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Typhoid Mary Typhoid Mary
by The Ovi Team
2018-03-27 05:36:37
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March 27th 1915; Typhoid Mary, the first healthy carrier of disease ever identified in the United States, is put in quarantine, where she would remain for the rest of her life.

Mary Mallon (September 23, 1869 – November 11, 1938), also known as Typhoid Mary, was the first person in the United States identified as a healthy carrier of the pathogen associated with typhoid fever. She was presumed to have infected some 53 people, three of whom died, over the course of her career as a cook. She was forcibly quarantined twice by public health authorities, and died after nearly three decades altogether in quarantine.

typhoid01_400Mary Mallon was born in 1869 in Cookstown, County Tyrone, Ireland, UK (now Northern Ireland). She immigrated to the United States in 1884. From 1900 to 1907 she worked as a cook in the New York City area.

In 1900, she had been working in a house in Mamaroneck, New York, for under two weeks when the residents developed typhoid fever. She moved to Manhattan in 1901, and members of the family for whom she worked developed fevers and diarrhea and the laundress died. She then went to work for a lawyer until seven of the eight household members developed typhoid; Mary spent months helping to care for the people she made sick, but her care further spread the disease through the household. In 1906, she took a position in Oyster Bay, Long Island. Within two weeks, six of eleven family members were hospitalized with typhoid. She changed employment again, and similar occurred in three more households.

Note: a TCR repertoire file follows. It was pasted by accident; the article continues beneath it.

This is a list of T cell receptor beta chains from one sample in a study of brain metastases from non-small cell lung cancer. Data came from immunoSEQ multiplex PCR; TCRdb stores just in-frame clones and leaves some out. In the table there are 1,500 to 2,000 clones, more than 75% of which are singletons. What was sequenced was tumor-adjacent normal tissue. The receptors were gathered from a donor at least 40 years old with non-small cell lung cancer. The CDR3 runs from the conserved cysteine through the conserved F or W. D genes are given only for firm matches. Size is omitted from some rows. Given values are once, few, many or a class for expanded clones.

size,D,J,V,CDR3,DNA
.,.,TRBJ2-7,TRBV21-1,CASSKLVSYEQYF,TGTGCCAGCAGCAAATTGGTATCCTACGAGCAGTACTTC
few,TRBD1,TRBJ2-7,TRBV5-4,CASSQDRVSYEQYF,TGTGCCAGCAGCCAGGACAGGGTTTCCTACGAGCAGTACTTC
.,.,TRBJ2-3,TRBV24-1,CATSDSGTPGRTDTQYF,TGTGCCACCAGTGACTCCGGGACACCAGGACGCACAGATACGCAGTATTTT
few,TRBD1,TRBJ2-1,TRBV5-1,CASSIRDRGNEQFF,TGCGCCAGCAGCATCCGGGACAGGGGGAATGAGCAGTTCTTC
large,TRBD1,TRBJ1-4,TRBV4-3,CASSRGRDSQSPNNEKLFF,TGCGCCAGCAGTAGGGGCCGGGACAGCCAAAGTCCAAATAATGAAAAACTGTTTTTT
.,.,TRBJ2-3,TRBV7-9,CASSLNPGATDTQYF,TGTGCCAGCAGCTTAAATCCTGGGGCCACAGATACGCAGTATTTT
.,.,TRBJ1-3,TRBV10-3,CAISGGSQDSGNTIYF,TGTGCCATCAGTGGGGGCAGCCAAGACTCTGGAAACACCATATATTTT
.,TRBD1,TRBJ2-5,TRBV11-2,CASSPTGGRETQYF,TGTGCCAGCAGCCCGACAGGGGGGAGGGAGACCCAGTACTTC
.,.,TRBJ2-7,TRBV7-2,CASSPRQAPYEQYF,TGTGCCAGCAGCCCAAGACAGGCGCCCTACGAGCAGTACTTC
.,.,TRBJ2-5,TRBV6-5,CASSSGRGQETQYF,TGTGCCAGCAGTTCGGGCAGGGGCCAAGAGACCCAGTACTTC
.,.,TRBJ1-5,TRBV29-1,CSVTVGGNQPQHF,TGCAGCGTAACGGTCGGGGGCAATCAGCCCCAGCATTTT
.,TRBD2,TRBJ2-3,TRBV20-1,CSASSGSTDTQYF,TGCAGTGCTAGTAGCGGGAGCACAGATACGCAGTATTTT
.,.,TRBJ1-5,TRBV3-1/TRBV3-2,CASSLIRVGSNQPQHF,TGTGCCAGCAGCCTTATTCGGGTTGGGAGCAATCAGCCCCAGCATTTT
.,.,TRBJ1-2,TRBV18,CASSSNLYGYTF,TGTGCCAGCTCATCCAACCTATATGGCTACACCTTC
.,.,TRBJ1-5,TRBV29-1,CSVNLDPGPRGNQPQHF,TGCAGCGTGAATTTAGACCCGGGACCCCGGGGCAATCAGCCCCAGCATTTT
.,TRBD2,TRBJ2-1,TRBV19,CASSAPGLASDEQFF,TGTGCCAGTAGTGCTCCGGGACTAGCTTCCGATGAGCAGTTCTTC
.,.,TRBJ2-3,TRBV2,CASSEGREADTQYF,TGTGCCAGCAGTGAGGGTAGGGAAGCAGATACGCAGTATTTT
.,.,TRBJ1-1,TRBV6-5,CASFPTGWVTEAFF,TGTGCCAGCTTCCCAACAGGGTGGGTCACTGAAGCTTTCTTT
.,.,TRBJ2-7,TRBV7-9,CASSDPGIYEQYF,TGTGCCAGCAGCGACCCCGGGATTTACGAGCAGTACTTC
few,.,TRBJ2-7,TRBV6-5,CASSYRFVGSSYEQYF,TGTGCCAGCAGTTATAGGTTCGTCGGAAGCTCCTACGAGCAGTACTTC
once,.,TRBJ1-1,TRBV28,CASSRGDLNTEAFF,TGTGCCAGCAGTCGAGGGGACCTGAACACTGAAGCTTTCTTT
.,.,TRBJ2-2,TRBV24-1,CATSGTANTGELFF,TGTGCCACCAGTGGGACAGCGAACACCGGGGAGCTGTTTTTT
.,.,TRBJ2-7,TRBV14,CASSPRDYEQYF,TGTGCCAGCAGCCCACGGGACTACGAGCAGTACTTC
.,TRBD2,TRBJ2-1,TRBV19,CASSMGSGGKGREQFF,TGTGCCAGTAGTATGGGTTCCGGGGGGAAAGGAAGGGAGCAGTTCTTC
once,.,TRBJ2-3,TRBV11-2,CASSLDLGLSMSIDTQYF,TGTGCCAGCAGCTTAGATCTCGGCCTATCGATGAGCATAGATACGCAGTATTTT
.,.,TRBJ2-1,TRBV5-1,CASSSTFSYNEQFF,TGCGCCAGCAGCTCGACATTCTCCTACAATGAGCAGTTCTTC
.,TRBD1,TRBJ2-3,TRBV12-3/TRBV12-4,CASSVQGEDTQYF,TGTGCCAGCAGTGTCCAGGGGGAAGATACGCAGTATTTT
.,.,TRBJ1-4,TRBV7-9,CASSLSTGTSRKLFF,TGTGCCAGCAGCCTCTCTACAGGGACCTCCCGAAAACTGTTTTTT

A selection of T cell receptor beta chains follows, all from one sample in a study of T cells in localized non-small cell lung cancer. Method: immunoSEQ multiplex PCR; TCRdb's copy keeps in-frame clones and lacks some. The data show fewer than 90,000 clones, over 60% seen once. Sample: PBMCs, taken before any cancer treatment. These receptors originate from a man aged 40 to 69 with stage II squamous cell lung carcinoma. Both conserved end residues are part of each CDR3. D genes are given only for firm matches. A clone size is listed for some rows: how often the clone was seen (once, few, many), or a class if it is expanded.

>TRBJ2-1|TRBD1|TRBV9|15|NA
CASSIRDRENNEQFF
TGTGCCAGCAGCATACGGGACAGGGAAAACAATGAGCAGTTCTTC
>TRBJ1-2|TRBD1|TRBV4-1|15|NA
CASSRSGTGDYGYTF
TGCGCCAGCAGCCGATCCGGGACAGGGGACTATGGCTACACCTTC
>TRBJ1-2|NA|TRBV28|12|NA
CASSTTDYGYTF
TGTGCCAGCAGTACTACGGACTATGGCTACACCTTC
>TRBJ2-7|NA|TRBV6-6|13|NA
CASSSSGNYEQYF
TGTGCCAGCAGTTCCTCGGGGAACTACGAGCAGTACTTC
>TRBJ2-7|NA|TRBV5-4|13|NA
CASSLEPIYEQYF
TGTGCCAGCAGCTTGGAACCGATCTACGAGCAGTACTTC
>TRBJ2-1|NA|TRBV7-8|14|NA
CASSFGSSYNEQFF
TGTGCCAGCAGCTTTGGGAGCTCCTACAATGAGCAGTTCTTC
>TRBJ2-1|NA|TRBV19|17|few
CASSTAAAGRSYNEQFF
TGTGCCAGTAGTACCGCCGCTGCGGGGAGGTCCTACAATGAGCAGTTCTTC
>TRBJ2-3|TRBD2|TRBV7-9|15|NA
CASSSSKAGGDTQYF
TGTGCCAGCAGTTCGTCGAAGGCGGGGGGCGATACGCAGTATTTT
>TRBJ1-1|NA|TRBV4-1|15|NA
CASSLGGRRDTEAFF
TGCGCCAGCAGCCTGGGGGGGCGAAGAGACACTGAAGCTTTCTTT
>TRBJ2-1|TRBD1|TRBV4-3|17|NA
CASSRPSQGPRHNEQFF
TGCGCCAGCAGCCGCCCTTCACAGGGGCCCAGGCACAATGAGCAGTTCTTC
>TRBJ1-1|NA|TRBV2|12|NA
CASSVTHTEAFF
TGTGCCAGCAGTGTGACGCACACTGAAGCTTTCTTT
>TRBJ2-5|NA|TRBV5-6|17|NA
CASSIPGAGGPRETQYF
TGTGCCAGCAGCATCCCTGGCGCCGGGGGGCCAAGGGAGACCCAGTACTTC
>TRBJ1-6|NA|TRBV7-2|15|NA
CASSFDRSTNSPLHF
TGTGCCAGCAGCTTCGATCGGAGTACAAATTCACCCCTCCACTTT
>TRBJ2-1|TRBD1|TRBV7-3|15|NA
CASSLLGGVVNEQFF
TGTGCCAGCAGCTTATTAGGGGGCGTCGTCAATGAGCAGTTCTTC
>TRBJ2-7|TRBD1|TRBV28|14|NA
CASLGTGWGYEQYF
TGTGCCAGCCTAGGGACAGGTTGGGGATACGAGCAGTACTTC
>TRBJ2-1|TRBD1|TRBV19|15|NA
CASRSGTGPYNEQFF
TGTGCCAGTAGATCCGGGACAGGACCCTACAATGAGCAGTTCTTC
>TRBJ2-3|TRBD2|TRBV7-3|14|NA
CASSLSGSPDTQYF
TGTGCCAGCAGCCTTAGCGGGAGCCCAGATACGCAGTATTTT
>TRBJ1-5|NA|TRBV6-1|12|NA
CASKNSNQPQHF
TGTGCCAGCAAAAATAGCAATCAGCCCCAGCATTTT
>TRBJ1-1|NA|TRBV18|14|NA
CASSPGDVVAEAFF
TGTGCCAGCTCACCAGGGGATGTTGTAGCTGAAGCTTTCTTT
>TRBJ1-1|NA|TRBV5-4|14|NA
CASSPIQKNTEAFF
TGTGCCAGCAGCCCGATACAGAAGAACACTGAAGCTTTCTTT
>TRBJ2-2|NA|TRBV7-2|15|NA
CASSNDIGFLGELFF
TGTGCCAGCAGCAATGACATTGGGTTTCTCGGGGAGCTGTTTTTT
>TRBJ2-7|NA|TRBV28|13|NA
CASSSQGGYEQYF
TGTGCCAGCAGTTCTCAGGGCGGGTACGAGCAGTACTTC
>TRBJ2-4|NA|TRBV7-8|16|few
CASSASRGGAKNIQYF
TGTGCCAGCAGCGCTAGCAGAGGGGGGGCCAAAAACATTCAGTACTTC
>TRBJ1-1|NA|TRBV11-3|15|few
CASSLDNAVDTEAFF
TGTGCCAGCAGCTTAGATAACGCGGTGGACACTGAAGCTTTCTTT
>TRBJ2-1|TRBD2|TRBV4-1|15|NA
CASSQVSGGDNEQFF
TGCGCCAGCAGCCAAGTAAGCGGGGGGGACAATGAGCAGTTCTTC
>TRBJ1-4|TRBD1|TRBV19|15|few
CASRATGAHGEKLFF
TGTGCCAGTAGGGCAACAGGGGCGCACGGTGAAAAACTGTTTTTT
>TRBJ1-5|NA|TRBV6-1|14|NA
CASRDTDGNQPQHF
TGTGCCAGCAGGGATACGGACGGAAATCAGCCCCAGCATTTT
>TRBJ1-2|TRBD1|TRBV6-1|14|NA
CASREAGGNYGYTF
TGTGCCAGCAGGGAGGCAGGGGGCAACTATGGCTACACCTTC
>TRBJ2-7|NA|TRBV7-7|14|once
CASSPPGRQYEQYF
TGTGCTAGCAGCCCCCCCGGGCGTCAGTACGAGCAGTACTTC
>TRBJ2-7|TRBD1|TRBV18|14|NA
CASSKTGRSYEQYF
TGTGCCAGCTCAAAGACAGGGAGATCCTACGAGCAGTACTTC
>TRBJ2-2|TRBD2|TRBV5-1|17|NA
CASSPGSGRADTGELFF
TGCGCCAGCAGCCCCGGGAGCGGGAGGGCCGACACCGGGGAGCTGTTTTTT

When typhoid researcher George Soper approached Mallon about her possible role spreading typhoid, she adamantly rejected his request for urine and stool samples. Soper left and later published the report in June, 1907, in the Journal of the American Medical Association. On his next contact with her, he brought a doctor with him, but was turned away again. Mallon's denials that she was a carrier were based in part on the diagnosis of a reputable chemist who had found her to not harbor the bacteria. Moreover, when Soper first told her she was a carrier, the concept of pathogen's health carrier state was little known. Further, class prejudice and prejudice towards the Irish were strong in the period, as was the belief that slum-dwelling immigrants were a major cause of epidemics. During a later encounter in the hospital, he told Mary that he would write a book about her and give her all the royalties; she angrily rejected his proposal and locked herself in the bathroom until he left.

The New York City Health Department sent Dr. Sara Josephine Baker to talk to Mary, but "by that time she was convinced that the law was only persecuting her when she had done nothing wrong." A few days later, Baker arrived at Mary's workplace with several police officers who took her into custody. The New York City health inspector determined her to be a carrier. Under sections 1169 and 1170 of the Greater New York Charter, Mallon was held in isolation for three years at a clinic located on North Brother Island.

It is believed that individuals can develop typhoid fever after ingesting food or water contaminated during handling by a human carrier. The human carrier is usually a healthy person who has survived a previous episode of typhoid fever yet who continues to shed the associated bacteria, Salmonella typhi, in feces and urine. It takes vigorous scrubbing and thorough disinfection with soap and hot water to remove the bacteria from the hands.